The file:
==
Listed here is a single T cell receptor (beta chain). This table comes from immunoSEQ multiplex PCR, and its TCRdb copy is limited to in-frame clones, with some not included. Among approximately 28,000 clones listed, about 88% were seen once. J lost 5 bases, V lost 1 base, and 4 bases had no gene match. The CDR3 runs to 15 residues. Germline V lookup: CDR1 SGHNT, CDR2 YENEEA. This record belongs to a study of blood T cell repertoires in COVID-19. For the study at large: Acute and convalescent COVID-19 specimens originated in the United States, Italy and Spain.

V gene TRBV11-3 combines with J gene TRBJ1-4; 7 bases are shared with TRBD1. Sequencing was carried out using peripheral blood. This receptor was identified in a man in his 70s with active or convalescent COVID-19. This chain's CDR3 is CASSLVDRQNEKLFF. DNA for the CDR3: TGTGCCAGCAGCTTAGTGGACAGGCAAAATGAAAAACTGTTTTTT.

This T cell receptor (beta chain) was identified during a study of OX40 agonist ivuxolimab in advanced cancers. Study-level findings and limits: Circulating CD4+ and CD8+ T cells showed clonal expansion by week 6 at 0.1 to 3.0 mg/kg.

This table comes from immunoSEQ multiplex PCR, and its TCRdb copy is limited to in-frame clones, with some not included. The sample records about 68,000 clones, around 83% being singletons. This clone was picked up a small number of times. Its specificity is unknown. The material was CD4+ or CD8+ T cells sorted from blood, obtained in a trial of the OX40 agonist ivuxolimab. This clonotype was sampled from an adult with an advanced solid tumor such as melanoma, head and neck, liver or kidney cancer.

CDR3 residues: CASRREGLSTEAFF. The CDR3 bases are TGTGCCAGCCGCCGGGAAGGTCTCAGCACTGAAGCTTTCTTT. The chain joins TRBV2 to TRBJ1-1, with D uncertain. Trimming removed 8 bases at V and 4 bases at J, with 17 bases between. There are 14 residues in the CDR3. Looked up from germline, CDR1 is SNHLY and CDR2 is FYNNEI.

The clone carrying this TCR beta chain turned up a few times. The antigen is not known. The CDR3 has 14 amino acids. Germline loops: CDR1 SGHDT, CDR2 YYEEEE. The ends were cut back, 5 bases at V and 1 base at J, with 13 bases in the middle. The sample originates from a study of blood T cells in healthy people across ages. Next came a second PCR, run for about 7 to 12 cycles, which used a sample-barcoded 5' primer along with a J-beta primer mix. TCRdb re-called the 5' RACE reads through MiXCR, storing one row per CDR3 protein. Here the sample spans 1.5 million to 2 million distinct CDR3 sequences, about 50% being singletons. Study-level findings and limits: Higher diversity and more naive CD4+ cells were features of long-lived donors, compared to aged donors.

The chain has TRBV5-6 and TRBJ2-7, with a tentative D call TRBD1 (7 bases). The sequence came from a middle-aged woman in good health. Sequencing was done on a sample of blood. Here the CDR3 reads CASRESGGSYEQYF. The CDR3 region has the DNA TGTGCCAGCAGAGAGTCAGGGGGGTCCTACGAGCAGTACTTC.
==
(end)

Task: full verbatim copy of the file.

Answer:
Listed here is a single T cell receptor (beta chain). This table comes from immunoSEQ multiplex PCR, and its TCRdb copy is limited to in-frame clones, with some not included. Among approximately 28,000 clones listed, about 88% were seen once. J lost 5 bases, V lost 1 base, and 4 bases had no gene match. The CDR3 runs to 15 residues. Germline V lookup: CDR1 SGHNT, CDR2 YENEEA. This record belongs to a study of blood T cell repertoires in COVID-19. For the study at large: Acute and convalescent COVID-19 specimens originated in the United States, Italy and Spain.

V gene TRBV11-3 combines with J gene TRBJ1-4; 7 bases are shared with TRBD1. Sequencing was carried out using peripheral blood. This receptor was identified in a man in his 70s with active or convalescent COVID-19. This chain's CDR3 is CASSLVDRQNEKLFF. DNA for the CDR3: TGTGCCAGCAGCTTAGTGGACAGGCAAAATGAAAAACTGTTTTTT.

This T cell receptor (beta chain) was identified during a study of OX40 agonist ivuxolimab in advanced cancers. Study-level findings and limits: Circulating CD4+ and CD8+ T cells showed clonal expansion by week 6 at 0.1 to 3.0 mg/kg.

This table comes from immunoSEQ multiplex PCR, and its TCRdb copy is limited to in-frame clones, with some not included. The sample records about 68,000 clones, around 83% being singletons. This clone was picked up a small number of times. Its specificity is unknown. The material was CD4+ or CD8+ T cells sorted from blood, obtained in a trial of the OX40 agonist ivuxolimab. This clonotype was sampled from an adult with an advanced solid tumor such as melanoma, head and neck, liver or kidney cancer.

CDR3 residues: CASRREGLSTEAFF. The CDR3 bases are TGTGCCAGCCGCCGGGAAGGTCTCAGCACTGAAGCTTTCTTT. The chain joins TRBV2 to TRBJ1-1, with D uncertain. Trimming removed 8 bases at V and 4 bases at J, with 17 bases between. There are 14 residues in the CDR3. Looked up from germline, CDR1 is SNHLY and CDR2 is FYNNEI.

The clone carrying this TCR beta chain turned up a few times. The antigen is not known. The CDR3 has 14 amino acids. Germline loops: CDR1 SGHDT, CDR2 YYEEEE. The ends were cut back, 5 bases at V and 1 base at J, with 13 bases in the middle. The sample originates from a study of blood T cells in healthy people across ages. Next came a second PCR, run for about 7 to 12 cycles, which used a sample-barcoded 5' primer along with a J-beta primer mix. TCRdb re-called the 5' RACE reads through MiXCR, storing one row per CDR3 protein. Here the sample spans 1.5 million to 2 million distinct CDR3 sequences, about 50% being singletons. Study-level findings and limits: Higher diversity and more naive CD4+ cells were features of long-lived donors, compared to aged donors.

The chain has TRBV5-6 and TRBJ2-7, with a tentative D call TRBD1 (7 bases). The sequence came from a middle-aged woman in good health. Sequencing was done on a sample of blood. Here the CDR3 reads CASRESGGSYEQYF. The CDR3 region has the DNA TGTGCCAGCAGAGAGTCAGGGGGGTCCTACGAGCAGTACTTC.